I start thinking about landing the fish, and slowly wade back towards land where the current is much calmer. The fish cooperates and nicely lets itself be led towards land, but once it starts getting closer to shallow water, it gets really wild and sets off towards the current again. Again, it wants to remain in the pool, and I can soon start winding it back in again. This time it lets itself be led into the shallows, but as my friend nears with the net, it sets off again in the shallows at high speed, creating a very cool plow in the water. Shortly after that, my friend informs me it isn’t that small at all, while looking into the net. The scale shows 4.75kg, minus 0.5kg net, which leaves 71 cm and 4.25kg golden, fat, beautiful trout. That weighs up the whole previous trip and turns this one into a success.

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My 4.25kg trout.

After releasing the fish, my friend moves upstream of where I was, while I sit down to watch. Just a couple of minutes later he is hooked up. The fish is pretty calm, slowly moving upstream while taking line. A larger subject, but how large? A minute later, the question becomes academic as the leader breaks. My friend swears loudly and recalls before he even inspects the break point, that just before that very cast he changed fly, and had then noticed a knot on the leader, which he even told me about; but we both had forgotten the knot while he was choosing a fly. The breakpoint on the leader also clearly shows it broke at a knot. A high price to pay.

Not long after, he has another one on, which he eventually also brings in. The scale lands at 2.8 kg. A beautiful 63 cm golden male trout.

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My friend fighting his 2.8kg trout.

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My friend’s 2.8kg trout

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Release

 

We both continue to fish for a few more hours, without any of us feeling anything, before returning back to the guest house. By the time I go to bed, it is already 11:00 and I am wondering how I will feel when I have to get up some time later. The answer is clear 2 hours later, when my bad conscience forces me up for 3 quick cups of coffee.

After having spent the day with the general and adjutant, I now know that I will not be able to fish coming night. I am simply too tired. The fishing also seems better early mornings, so we agree to meet up 04:00 at the cafeteria and have breakfast before heading out. My friend, knowing me, suggest we message each other 03:45 to make sure we both are up.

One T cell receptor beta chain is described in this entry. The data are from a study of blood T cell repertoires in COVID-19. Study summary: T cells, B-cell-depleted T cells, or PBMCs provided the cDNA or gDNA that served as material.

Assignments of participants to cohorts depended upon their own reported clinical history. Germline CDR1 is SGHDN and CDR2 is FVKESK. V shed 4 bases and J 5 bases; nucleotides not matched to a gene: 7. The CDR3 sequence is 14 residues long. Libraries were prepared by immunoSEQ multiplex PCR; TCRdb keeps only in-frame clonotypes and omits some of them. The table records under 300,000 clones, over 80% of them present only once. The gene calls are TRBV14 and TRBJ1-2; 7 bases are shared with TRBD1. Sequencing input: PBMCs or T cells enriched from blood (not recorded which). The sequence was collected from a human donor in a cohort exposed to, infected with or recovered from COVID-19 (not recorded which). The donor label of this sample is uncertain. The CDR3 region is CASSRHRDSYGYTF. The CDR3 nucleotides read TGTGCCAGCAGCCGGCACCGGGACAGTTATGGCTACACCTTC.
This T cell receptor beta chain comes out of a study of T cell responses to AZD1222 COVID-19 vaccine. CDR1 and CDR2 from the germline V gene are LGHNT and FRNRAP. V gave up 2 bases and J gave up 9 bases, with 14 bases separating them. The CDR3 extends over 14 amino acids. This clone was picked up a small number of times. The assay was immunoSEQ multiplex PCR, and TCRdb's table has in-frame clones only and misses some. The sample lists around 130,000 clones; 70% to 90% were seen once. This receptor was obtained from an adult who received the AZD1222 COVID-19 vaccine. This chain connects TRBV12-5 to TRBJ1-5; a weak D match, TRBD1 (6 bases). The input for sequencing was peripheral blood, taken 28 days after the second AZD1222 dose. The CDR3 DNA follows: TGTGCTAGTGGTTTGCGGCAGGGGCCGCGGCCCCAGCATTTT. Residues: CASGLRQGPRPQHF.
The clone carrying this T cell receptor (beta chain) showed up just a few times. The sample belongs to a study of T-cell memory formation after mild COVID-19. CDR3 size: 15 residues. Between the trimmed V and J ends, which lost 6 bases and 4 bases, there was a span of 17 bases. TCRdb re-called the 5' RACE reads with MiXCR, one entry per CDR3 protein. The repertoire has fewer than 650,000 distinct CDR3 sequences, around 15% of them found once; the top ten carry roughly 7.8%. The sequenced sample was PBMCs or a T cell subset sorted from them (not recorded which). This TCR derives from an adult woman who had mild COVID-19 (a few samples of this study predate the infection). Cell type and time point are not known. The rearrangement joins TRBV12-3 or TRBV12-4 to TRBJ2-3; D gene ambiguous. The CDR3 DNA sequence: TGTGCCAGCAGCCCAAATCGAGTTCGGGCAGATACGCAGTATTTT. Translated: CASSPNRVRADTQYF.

August 24 – 25

I remember waking up 03:45 from the alarm, and in my drowsiness see my friend yet hadn’t contacted me. I came to the conclusion my friend must be very tired and probably needed some more sleep. With that, I happily went back to sleep again, to wake up 05:00 by a call from my friend. He hadn’t wanted to call me earlier, because he was afraid he might wake up my general. The messages he sent had been unanswered, but he was now out at the river and was wondering if I was coming. Yes, he had already had contact, but lost it after just a few seconds. No, he had not see any other fishermen yet. The water was sinking fast, but the temperature was at a good 12 degrees C.
On my with my stuff and jumping into the car, I find myself at the river shortly after, thanking my friend for daring to risk the general’s wrath. I had told him I was going to check another pool a couple of kilometers upstream of his location. If nobody was there, I would fish it off before joining him. If he finished before me, he would come to me.

To my joy, I see nobody there, and probably nobody has fished it since previous day. As my friend stated, the water level is really low, almost as low as it was when I was there before, but there really isn’t much to do about it, except start fishing.